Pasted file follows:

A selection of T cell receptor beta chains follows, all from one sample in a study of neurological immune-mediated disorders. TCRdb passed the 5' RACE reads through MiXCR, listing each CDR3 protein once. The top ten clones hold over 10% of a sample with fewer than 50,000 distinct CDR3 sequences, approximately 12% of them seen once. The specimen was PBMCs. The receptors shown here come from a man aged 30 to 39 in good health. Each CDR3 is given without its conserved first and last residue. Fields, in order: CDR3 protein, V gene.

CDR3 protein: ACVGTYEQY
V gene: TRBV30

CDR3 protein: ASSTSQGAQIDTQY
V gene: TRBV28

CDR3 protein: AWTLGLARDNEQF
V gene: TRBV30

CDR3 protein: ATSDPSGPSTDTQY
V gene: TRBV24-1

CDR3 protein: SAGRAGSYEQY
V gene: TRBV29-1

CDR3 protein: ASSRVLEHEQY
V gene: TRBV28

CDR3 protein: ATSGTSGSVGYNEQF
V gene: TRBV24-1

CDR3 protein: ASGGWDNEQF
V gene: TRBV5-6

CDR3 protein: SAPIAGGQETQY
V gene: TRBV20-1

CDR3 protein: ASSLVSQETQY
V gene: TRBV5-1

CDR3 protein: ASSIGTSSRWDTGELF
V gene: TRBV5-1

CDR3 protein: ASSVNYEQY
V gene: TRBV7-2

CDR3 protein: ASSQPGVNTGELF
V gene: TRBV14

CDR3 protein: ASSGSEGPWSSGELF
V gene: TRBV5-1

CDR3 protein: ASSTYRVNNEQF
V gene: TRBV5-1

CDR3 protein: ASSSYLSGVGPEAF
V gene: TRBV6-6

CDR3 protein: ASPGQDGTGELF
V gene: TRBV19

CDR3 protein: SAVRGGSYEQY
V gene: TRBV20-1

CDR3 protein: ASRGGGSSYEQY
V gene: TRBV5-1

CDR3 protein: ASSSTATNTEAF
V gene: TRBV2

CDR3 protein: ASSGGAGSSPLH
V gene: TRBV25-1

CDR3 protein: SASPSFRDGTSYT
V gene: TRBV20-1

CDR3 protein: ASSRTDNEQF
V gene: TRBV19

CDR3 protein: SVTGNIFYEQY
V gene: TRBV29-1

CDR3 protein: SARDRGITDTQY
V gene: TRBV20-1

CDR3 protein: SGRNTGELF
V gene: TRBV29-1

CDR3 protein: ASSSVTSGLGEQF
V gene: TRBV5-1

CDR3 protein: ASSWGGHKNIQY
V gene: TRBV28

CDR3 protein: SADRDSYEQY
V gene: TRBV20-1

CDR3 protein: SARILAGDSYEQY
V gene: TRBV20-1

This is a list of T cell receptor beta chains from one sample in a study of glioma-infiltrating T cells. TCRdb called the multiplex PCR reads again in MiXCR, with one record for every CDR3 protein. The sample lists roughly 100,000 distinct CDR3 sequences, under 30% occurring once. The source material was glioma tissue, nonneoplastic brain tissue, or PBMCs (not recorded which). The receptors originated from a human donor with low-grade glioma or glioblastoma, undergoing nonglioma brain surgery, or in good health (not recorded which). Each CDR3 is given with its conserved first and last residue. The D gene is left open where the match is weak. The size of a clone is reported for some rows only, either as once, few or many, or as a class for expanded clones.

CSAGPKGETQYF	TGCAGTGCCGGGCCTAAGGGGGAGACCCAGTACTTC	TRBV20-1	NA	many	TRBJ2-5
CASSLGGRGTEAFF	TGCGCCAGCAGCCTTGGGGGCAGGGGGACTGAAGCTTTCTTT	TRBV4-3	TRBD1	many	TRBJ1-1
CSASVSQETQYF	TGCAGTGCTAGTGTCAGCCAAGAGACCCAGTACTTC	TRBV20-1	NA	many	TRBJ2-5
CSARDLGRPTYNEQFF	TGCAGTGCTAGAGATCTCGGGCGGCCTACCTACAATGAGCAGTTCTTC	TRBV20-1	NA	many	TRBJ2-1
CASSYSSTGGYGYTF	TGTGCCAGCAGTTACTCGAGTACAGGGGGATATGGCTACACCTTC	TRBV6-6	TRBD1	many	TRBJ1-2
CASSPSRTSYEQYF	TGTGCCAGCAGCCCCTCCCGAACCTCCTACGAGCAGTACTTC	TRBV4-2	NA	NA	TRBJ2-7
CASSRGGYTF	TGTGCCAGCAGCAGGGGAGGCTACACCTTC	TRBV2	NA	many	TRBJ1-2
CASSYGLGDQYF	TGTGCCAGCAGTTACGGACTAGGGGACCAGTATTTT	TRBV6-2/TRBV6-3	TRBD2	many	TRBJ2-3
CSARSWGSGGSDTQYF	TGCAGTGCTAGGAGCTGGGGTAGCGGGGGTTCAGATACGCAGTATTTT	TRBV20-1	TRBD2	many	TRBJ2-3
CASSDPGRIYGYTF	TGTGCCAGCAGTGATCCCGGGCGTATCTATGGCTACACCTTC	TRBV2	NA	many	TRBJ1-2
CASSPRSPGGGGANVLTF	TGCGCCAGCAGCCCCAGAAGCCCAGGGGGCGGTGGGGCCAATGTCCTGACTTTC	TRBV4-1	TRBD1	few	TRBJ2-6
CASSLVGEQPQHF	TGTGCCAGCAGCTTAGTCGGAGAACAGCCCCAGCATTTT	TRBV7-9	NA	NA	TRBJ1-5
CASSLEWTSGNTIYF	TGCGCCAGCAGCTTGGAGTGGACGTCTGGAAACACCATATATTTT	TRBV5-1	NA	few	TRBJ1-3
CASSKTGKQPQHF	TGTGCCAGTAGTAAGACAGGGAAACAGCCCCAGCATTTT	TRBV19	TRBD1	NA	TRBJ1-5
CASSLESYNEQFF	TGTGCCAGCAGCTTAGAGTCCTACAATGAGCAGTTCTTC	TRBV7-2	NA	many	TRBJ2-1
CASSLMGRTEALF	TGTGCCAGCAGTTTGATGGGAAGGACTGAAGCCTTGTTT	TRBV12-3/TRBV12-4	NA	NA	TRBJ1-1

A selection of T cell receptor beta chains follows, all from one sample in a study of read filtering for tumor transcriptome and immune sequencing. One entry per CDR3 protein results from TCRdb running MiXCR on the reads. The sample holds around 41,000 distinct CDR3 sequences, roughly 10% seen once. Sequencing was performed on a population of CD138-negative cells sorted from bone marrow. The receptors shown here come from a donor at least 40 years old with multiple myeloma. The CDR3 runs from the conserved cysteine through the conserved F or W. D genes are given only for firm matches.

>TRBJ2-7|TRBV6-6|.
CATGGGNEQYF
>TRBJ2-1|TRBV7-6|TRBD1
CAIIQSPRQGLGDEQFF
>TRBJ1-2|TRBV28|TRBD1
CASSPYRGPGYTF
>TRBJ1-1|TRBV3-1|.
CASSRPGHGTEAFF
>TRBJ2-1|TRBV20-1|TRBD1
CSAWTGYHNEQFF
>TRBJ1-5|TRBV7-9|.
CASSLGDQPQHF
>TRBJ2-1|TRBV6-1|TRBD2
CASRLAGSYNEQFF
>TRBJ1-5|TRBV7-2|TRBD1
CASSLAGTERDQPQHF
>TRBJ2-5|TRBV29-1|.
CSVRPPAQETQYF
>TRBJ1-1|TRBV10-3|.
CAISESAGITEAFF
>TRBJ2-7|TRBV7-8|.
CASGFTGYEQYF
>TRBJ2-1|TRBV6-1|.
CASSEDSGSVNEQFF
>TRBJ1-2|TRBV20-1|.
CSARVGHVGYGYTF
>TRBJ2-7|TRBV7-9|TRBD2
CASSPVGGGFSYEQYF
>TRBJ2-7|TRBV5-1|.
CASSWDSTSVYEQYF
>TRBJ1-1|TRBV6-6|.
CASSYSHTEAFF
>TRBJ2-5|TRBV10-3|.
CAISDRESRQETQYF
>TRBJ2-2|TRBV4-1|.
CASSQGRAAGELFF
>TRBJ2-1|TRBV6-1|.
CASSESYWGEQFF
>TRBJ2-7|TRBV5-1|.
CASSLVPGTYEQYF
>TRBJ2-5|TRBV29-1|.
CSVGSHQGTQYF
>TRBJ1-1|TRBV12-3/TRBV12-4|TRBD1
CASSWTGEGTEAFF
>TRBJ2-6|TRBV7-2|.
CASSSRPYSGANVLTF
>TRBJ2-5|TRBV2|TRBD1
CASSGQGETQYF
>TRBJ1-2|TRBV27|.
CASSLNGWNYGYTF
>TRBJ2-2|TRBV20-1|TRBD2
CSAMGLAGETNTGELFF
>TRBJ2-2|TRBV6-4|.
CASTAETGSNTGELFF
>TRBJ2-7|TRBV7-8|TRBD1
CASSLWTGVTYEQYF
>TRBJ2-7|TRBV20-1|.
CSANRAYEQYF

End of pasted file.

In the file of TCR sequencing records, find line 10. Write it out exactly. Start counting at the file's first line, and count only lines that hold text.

CDR3 protein: SAGRAGSYEQY